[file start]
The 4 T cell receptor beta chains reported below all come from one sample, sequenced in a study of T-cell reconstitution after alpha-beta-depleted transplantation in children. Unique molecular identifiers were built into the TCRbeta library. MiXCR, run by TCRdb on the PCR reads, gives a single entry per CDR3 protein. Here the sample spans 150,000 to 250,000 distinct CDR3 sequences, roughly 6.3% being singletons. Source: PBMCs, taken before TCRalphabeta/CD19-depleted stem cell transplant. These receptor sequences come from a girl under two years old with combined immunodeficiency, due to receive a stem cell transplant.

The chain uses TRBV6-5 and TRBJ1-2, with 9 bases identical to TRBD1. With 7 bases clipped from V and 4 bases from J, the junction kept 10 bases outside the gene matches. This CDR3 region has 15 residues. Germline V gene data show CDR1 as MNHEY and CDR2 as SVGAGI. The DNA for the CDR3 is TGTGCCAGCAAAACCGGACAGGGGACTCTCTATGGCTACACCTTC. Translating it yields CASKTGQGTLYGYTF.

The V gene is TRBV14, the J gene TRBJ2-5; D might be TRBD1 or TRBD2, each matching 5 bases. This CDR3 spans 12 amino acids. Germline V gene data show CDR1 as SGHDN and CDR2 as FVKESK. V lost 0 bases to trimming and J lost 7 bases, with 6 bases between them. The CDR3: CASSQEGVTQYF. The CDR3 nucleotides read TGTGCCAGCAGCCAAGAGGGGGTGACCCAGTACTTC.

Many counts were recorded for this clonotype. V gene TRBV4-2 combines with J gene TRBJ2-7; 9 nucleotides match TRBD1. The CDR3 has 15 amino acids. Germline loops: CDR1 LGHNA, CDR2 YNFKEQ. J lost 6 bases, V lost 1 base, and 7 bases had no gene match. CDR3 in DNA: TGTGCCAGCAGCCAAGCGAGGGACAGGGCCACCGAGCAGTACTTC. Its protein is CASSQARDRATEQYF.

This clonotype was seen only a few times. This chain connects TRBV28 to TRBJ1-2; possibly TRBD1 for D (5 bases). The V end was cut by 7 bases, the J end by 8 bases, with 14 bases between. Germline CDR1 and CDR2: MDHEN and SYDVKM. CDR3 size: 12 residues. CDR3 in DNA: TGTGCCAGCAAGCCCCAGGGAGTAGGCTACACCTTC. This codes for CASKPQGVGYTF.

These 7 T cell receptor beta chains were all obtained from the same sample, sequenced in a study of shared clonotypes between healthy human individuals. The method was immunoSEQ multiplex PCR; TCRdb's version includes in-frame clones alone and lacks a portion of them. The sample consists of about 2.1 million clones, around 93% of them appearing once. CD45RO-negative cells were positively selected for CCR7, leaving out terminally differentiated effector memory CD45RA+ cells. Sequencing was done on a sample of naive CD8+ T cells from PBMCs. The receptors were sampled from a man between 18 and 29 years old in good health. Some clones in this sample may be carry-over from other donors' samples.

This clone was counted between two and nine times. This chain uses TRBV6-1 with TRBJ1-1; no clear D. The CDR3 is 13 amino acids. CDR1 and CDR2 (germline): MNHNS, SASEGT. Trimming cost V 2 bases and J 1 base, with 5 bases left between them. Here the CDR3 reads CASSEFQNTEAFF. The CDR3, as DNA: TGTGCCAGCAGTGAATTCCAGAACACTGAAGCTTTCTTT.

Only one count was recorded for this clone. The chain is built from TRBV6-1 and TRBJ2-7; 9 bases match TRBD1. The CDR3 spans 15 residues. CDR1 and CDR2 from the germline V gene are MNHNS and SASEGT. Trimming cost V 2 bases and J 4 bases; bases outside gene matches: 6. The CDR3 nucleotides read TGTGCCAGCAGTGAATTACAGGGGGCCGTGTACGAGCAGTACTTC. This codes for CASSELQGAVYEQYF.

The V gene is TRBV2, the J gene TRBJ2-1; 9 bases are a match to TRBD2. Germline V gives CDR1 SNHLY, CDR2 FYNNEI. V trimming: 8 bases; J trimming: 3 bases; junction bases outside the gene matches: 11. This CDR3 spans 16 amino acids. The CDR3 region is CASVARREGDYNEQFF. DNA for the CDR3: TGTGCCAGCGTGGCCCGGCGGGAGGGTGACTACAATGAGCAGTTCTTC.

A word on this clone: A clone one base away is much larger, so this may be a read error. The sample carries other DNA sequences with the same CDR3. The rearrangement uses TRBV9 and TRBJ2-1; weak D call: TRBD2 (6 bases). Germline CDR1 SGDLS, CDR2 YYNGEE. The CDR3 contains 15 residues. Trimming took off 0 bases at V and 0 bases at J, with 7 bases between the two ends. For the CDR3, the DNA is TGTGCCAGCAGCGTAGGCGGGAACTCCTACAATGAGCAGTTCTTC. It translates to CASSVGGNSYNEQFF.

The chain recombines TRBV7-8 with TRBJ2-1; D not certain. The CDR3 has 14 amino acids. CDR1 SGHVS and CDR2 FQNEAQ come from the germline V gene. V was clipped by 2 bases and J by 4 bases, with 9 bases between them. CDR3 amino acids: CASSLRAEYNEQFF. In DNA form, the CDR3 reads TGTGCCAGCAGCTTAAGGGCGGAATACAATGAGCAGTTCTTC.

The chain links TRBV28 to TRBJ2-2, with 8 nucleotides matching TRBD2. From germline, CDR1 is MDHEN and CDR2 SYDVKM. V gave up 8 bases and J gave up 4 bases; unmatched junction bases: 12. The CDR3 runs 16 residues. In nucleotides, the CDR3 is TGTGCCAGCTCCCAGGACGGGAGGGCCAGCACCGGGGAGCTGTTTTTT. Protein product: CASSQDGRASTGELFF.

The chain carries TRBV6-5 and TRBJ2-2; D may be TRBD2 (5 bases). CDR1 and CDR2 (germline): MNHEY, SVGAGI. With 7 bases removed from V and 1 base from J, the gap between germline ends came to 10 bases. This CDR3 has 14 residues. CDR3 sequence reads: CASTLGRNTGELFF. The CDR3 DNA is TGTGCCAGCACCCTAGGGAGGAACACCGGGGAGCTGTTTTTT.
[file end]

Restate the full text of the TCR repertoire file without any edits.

The 4 T cell receptor beta chains reported below all come from one sample, sequenced in a study of T-cell reconstitution after alpha-beta-depleted transplantation in children. Unique molecular identifiers were built into the TCRbeta library. MiXCR, run by TCRdb on the PCR reads, gives a single entry per CDR3 protein. Here the sample spans 150,000 to 250,000 distinct CDR3 sequences, roughly 6.3% being singletons. Source: PBMCs, taken before TCRalphabeta/CD19-depleted stem cell transplant. These receptor sequences come from a girl under two years old with combined immunodeficiency, due to receive a stem cell transplant.

The chain uses TRBV6-5 and TRBJ1-2, with 9 bases identical to TRBD1. With 7 bases clipped from V and 4 bases from J, the junction kept 10 bases outside the gene matches. This CDR3 region has 15 residues. Germline V gene data show CDR1 as MNHEY and CDR2 as SVGAGI. The DNA for the CDR3 is TGTGCCAGCAAAACCGGACAGGGGACTCTCTATGGCTACACCTTC. Translating it yields CASKTGQGTLYGYTF.

The V gene is TRBV14, the J gene TRBJ2-5; D might be TRBD1 or TRBD2, each matching 5 bases. This CDR3 spans 12 amino acids. Germline V gene data show CDR1 as SGHDN and CDR2 as FVKESK. V lost 0 bases to trimming and J lost 7 bases, with 6 bases between them. The CDR3: CASSQEGVTQYF. The CDR3 nucleotides read TGTGCCAGCAGCCAAGAGGGGGTGACCCAGTACTTC.

Many counts were recorded for this clonotype. V gene TRBV4-2 combines with J gene TRBJ2-7; 9 nucleotides match TRBD1. The CDR3 has 15 amino acids. Germline loops: CDR1 LGHNA, CDR2 YNFKEQ. J lost 6 bases, V lost 1 base, and 7 bases had no gene match. CDR3 in DNA: TGTGCCAGCAGCCAAGCGAGGGACAGGGCCACCGAGCAGTACTTC. Its protein is CASSQARDRATEQYF.

This clonotype was seen only a few times. This chain connects TRBV28 to TRBJ1-2; possibly TRBD1 for D (5 bases). The V end was cut by 7 bases, the J end by 8 bases, with 14 bases between. Germline CDR1 and CDR2: MDHEN and SYDVKM. CDR3 size: 12 residues. CDR3 in DNA: TGTGCCAGCAAGCCCCAGGGAGTAGGCTACACCTTC. This codes for CASKPQGVGYTF.

These 7 T cell receptor beta chains were all obtained from the same sample, sequenced in a study of shared clonotypes between healthy human individuals. The method was immunoSEQ multiplex PCR; TCRdb's version includes in-frame clones alone and lacks a portion of them. The sample consists of about 2.1 million clones, around 93% of them appearing once. CD45RO-negative cells were positively selected for CCR7, leaving out terminally differentiated effector memory CD45RA+ cells. Sequencing was done on a sample of naive CD8+ T cells from PBMCs. The receptors were sampled from a man between 18 and 29 years old in good health. Some clones in this sample may be carry-over from other donors' samples.

This clone was counted between two and nine times. This chain uses TRBV6-1 with TRBJ1-1; no clear D. The CDR3 is 13 amino acids. CDR1 and CDR2 (germline): MNHNS, SASEGT. Trimming cost V 2 bases and J 1 base, with 5 bases left between them. Here the CDR3 reads CASSEFQNTEAFF. The CDR3, as DNA: TGTGCCAGCAGTGAATTCCAGAACACTGAAGCTTTCTTT.

Only one count was recorded for this clone. The chain is built from TRBV6-1 and TRBJ2-7; 9 bases match TRBD1. The CDR3 spans 15 residues. CDR1 and CDR2 from the germline V gene are MNHNS and SASEGT. Trimming cost V 2 bases and J 4 bases; bases outside gene matches: 6. The CDR3 nucleotides read TGTGCCAGCAGTGAATTACAGGGGGCCGTGTACGAGCAGTACTTC. This codes for CASSELQGAVYEQYF.

The V gene is TRBV2, the J gene TRBJ2-1; 9 bases are a match to TRBD2. Germline V gives CDR1 SNHLY, CDR2 FYNNEI. V trimming: 8 bases; J trimming: 3 bases; junction bases outside the gene matches: 11. This CDR3 spans 16 amino acids. The CDR3 region is CASVARREGDYNEQFF. DNA for the CDR3: TGTGCCAGCGTGGCCCGGCGGGAGGGTGACTACAATGAGCAGTTCTTC.

A word on this clone: A clone one base away is much larger, so this may be a read error. The sample carries other DNA sequences with the same CDR3. The rearrangement uses TRBV9 and TRBJ2-1; weak D call: TRBD2 (6 bases). Germline CDR1 SGDLS, CDR2 YYNGEE. The CDR3 contains 15 residues. Trimming took off 0 bases at V and 0 bases at J, with 7 bases between the two ends. For the CDR3, the DNA is TGTGCCAGCAGCGTAGGCGGGAACTCCTACAATGAGCAGTTCTTC. It translates to CASSVGGNSYNEQFF.

The chain recombines TRBV7-8 with TRBJ2-1; D not certain. The CDR3 has 14 amino acids. CDR1 SGHVS and CDR2 FQNEAQ come from the germline V gene. V was clipped by 2 bases and J by 4 bases, with 9 bases between them. CDR3 amino acids: CASSLRAEYNEQFF. In DNA form, the CDR3 reads TGTGCCAGCAGCTTAAGGGCGGAATACAATGAGCAGTTCTTC.

The chain links TRBV28 to TRBJ2-2, with 8 nucleotides matching TRBD2. From germline, CDR1 is MDHEN and CDR2 SYDVKM. V gave up 8 bases and J gave up 4 bases; unmatched junction bases: 12. The CDR3 runs 16 residues. In nucleotides, the CDR3 is TGTGCCAGCTCCCAGGACGGGAGGGCCAGCACCGGGGAGCTGTTTTTT. Protein product: CASSQDGRASTGELFF.

The chain carries TRBV6-5 and TRBJ2-2; D may be TRBD2 (5 bases). CDR1 and CDR2 (germline): MNHEY, SVGAGI. With 7 bases removed from V and 1 base from J, the gap between germline ends came to 10 bases. This CDR3 has 14 residues. CDR3 sequence reads: CASTLGRNTGELFF. The CDR3 DNA is TGTGCCAGCACCCTAGGGAGGAACACCGGGGAGCTGTTTTTT.